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Serbian Antitrust and Competition in 2020 and 2021

Serbian Antitrust and Competition in 2020 and 2021

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In 2020 and 2021 there were no developments towards the adoption of the new law and bylaws regarding competition/antirust (a process that started in 2017), probably due to the coronavirus pandemic. Certain changes in respect to the enforcement of competition rules were introduced during 2020, due to COVID-19, such as a new manner of communicating with the Serbian Competition Commission, a prolongation of the deadlines during the state of emergency in Serbia, etc. However, all subject changes have been put out of force and are being restored to the state prior to COVID-19.

Pursuant to publicly available data on the commission’s official website (since the commission’s annual report has not been published), during 2020 the commission was very active in competition rules enforcement since it initiated nine new investigations, with a special emphasis on resale price maintenance, as it initiated six new resale price maintenance investigations. The trend of initiating investigations after conducted sector inquiries and analysis of specific conditions on the relevant markets has continued in 2020. The commission also initiated one investigation for gun-jumping, i.e. the implementation of a concentration without the clearance of the commission. It also rendered decisions and imposed fines in four restrictive agreements proceedings, as well as one fine for abuse of dominant position.

In 2020, the commission rendered 106 merger clearance decisions, whereas 103 were cleared by the commission in summary proceedings, one merger was cleared after investigation proceedings, whilst for three mergers the commission initiated investigation proceedings.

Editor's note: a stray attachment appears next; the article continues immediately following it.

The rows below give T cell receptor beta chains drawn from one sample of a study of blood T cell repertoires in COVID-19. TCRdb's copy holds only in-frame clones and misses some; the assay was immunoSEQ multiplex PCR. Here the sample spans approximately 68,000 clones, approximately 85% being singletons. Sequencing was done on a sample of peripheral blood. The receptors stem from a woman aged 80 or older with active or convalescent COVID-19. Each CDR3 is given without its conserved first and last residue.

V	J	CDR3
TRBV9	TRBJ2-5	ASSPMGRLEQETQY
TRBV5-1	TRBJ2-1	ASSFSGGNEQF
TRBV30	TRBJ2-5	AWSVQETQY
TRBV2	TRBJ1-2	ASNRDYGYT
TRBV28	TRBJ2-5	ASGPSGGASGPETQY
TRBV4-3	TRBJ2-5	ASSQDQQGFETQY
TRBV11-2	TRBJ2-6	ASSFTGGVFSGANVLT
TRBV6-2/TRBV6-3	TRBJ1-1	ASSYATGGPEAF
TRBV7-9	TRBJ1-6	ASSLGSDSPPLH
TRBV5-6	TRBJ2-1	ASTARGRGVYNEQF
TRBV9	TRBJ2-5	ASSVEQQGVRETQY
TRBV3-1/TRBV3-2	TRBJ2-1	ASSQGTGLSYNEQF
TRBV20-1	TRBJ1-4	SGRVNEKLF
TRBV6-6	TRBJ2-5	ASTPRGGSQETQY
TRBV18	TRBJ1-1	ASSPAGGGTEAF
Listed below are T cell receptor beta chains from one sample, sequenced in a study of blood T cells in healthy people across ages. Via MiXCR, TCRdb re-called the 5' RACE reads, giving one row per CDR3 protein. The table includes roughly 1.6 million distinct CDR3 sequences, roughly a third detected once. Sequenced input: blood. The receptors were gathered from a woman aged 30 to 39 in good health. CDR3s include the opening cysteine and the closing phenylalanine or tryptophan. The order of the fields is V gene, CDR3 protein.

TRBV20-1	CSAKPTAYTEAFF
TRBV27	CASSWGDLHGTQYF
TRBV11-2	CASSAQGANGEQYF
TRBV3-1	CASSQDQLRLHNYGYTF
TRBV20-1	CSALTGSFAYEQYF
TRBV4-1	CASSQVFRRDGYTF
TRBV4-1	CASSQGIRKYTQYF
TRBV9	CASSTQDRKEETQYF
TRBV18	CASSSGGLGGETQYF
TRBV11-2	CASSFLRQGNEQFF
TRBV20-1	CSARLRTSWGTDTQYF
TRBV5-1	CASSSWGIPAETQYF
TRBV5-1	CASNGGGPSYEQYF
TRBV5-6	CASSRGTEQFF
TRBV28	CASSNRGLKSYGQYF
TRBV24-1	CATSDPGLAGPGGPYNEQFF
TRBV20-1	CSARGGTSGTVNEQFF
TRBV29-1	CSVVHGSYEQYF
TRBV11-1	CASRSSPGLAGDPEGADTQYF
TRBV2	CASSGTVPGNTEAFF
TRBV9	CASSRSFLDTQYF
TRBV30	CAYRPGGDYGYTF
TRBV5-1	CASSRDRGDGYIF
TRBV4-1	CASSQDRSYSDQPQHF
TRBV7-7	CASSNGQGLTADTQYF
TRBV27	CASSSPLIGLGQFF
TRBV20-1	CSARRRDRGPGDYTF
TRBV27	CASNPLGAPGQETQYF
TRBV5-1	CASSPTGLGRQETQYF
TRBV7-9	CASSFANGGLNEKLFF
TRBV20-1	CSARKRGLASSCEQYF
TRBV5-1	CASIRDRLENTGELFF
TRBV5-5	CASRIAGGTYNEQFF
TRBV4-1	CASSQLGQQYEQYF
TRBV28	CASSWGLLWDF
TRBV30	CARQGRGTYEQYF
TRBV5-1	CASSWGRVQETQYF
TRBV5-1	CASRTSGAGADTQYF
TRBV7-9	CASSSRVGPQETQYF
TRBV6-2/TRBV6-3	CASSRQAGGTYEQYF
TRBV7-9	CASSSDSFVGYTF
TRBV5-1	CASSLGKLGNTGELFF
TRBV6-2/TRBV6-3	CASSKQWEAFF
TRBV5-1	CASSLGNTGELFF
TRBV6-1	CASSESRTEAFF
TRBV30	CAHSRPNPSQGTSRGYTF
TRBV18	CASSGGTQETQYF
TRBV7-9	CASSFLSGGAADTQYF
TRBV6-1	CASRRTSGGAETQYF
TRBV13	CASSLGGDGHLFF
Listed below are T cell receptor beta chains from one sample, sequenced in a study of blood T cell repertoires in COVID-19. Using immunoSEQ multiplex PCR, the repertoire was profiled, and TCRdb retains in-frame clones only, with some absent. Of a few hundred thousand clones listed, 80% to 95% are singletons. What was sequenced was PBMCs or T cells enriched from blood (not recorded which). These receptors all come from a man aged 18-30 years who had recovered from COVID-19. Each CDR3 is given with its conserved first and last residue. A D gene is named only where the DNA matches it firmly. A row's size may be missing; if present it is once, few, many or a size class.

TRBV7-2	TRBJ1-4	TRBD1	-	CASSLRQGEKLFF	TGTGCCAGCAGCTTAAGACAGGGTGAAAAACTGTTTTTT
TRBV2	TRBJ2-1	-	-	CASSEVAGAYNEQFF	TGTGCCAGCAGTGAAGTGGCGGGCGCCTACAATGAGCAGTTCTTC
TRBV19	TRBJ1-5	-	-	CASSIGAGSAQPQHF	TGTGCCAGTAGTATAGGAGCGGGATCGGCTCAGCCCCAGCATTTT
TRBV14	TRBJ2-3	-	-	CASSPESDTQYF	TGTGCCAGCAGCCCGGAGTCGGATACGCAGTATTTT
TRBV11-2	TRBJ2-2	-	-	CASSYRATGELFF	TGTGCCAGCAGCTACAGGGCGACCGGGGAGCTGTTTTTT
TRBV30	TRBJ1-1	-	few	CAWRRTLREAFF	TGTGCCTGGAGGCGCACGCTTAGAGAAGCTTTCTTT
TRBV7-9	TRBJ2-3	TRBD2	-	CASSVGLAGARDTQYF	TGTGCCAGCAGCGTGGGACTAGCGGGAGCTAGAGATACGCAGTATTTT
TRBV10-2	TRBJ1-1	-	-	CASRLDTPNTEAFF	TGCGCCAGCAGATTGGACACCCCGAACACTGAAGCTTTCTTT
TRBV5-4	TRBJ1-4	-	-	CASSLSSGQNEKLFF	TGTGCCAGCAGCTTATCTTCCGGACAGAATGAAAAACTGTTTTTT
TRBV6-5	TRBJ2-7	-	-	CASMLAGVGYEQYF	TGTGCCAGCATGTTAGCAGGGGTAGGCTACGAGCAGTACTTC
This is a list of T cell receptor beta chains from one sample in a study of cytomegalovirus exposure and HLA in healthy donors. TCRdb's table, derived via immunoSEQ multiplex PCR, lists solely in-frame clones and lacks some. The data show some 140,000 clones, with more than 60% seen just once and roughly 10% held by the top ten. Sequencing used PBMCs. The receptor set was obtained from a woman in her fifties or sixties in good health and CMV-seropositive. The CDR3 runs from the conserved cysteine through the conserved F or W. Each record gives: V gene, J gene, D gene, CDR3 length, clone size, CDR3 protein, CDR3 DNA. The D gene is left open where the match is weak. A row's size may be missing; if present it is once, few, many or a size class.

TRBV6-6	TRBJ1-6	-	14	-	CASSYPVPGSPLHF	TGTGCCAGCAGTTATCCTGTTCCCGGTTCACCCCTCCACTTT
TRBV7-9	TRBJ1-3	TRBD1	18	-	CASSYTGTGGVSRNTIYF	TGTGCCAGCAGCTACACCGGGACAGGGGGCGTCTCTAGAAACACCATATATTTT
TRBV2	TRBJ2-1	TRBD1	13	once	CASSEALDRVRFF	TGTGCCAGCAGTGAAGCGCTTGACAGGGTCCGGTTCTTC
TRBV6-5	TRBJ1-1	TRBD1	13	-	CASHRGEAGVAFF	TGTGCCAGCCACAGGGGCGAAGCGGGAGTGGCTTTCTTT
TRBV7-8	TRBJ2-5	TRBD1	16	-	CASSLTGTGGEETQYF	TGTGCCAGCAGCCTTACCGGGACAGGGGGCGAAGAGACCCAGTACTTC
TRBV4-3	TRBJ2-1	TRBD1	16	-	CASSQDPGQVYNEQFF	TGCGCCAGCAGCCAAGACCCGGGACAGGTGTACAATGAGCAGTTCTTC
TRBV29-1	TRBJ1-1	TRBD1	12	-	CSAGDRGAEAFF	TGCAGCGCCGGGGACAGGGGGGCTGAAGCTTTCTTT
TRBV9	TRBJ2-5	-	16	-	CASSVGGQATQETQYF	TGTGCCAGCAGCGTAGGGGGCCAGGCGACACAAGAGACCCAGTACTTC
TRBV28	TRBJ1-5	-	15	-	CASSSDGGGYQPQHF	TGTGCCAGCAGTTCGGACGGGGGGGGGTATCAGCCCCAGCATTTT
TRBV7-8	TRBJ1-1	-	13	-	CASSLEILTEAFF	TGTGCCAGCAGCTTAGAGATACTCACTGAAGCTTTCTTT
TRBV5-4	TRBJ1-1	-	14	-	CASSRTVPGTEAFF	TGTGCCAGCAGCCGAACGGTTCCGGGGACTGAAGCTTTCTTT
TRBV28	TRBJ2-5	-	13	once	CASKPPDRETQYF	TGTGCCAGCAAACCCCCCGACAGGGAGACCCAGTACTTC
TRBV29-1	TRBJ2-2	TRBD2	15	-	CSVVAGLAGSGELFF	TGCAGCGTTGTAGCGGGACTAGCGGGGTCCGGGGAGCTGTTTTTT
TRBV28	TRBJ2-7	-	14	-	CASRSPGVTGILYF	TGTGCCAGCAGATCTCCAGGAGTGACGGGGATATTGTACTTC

From the beginning of 2021 until now, the commission has issued 63 merger clearance decisions, while it did not initiate procedures or render decisions regarding the existence of restrictive agreements or abuse of dominant position. The commission has continued the trend of conducting sector inquiries and released the following two reports: (1) Report on the Sector Inquiry into Competitive Conditions on the Tour Operators Market for 2017-2019 and (2) Report on Sugar Beet Production and Buy Out, Sugar Production and Wholesale Trade for 2017-2019.

The commission has also suspended proceedings against a seller whose standard form agreements were potentially considered restrictive agreements, due to resale price maintenance, pursuant to a submitted proposal for undertaking voluntary commitments to remove potential infringements of competition law, which were accepted by the commission. In the same investigation, the commission terminated the proceedings against small retailers with the rationale that they did not have the bargaining power to amend the contractual provisions due to their size, market, and financial strength, taking a step forward towards alignment of its practice with EU case law.

We could notice that during 2021 the commission focused on gun-jumping investigations and independent monitoring of media and public registries. It initiated two procedures for gun-jumping and imposed one fine, in relation to the proceedings initiated in 2019. As for the latter, the commission imposed a fine in the amount of approximately EUR 75,000, which is only the second decision imposing a fine for gun-jumping (the first was imposed in 2017 in the amount of approximately EUR 56,000). It remains to be seen what the fining practice for gun-jumping will be in the future (since the two imposed fines were low compared to the potential fine of 10% of Serbian turnover in the preceding year) and whether the commission shall enact any decisions imposing measures of ‘deconcentration’ by ordering undertakings to divide a company, dispose of stakes or shares, terminate a contract, or perform other actions in order to re-establish the conditions prior to the concentration.

We could also notice that, during the last year and a half, the number of notified concentrations dropped significantly due to a general decline in economic activity caused by the COVID-19 pandemic. It remains to be seen what long-term impact the pandemic will have on competition in Serbia, especially in respect of its enforcement by the commission.

By Nikola Poznanovic, Partner, and Bojana Javoric, Senior Associate, JPM Jankovic Popovic Mitic

This Article was originally published in Issue 8.9 of the CEE Legal Matters Magazine. If you would like to receive a hard copy of the magazine, you can subscribe here.